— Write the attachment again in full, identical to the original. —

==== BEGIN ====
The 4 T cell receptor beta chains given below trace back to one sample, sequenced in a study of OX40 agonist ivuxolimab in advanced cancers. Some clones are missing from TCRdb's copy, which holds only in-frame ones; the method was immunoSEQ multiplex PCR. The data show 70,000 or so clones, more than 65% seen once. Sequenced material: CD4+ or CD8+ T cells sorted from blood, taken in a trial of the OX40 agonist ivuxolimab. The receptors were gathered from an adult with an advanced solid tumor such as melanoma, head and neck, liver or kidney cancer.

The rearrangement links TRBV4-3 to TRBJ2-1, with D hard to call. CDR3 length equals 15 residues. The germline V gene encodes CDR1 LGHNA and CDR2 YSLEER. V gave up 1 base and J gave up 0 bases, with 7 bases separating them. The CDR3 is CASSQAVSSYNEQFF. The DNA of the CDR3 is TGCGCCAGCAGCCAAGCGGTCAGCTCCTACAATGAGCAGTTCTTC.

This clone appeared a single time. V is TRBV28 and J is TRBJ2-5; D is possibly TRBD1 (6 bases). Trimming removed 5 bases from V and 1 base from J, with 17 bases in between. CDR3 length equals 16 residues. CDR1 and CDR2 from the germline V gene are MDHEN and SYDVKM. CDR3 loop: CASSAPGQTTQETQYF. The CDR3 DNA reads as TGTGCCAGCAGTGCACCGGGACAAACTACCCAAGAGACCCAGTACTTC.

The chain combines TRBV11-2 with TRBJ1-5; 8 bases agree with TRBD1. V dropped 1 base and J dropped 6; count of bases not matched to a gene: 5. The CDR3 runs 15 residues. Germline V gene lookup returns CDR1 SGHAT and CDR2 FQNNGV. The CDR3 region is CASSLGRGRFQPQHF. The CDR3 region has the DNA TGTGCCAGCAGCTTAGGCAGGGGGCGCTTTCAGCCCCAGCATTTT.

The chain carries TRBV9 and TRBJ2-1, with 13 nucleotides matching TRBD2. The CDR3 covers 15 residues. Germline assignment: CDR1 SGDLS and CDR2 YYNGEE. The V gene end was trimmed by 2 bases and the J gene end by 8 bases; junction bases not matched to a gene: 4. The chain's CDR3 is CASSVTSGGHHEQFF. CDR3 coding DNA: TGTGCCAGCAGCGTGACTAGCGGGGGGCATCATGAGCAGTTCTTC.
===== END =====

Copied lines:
The 4 T cell receptor beta chains given below trace back to one sample, sequenced in a study of OX40 agonist ivuxolimab in advanced cancers. Some clones are missing from TCRdb's copy, which holds only in-frame ones; the method was immunoSEQ multiplex PCR. The data show 70,000 or so clones, more than 65% seen once. Sequenced material: CD4+ or CD8+ T cells sorted from blood, taken in a trial of the OX40 agonist ivuxolimab. The receptors were gathered from an adult with an advanced solid tumor such as melanoma, head and neck, liver or kidney cancer.

The rearrangement links TRBV4-3 to TRBJ2-1, with D hard to call. CDR3 length equals 15 residues. The germline V gene encodes CDR1 LGHNA and CDR2 YSLEER. V gave up 1 base and J gave up 0 bases, with 7 bases separating them. The CDR3 is CASSQAVSSYNEQFF. The DNA of the CDR3 is TGCGCCAGCAGCCAAGCGGTCAGCTCCTACAATGAGCAGTTCTTC.

This clone appeared a single time. V is TRBV28 and J is TRBJ2-5; D is possibly TRBD1 (6 bases). Trimming removed 5 bases from V and 1 base from J, with 17 bases in between. CDR3 length equals 16 residues. CDR1 and CDR2 from the germline V gene are MDHEN and SYDVKM. CDR3 loop: CASSAPGQTTQETQYF. The CDR3 DNA reads as TGTGCCAGCAGTGCACCGGGACAAACTACCCAAGAGACCCAGTACTTC.

The chain combines TRBV11-2 with TRBJ1-5; 8 bases agree with TRBD1. V dropped 1 base and J dropped 6; count of bases not matched to a gene: 5. The CDR3 runs 15 residues. Germline V gene lookup returns CDR1 SGHAT and CDR2 FQNNGV. The CDR3 region is CASSLGRGRFQPQHF. The CDR3 region has the DNA TGTGCCAGCAGCTTAGGCAGGGGGCGCTTTCAGCCCCAGCATTTT.

The chain carries TRBV9 and TRBJ2-1, with 13 nucleotides matching TRBD2. The CDR3 covers 15 residues. Germline assignment: CDR1 SGDLS and CDR2 YYNGEE. The V gene end was trimmed by 2 bases and the J gene end by 8 bases; junction bases not matched to a gene: 4. The chain's CDR3 is CASSVTSGGHHEQFF. CDR3 coding DNA: TGTGCCAGCAGCGTGACTAGCGGGGGGCATCATGAGCAGTTCTTC.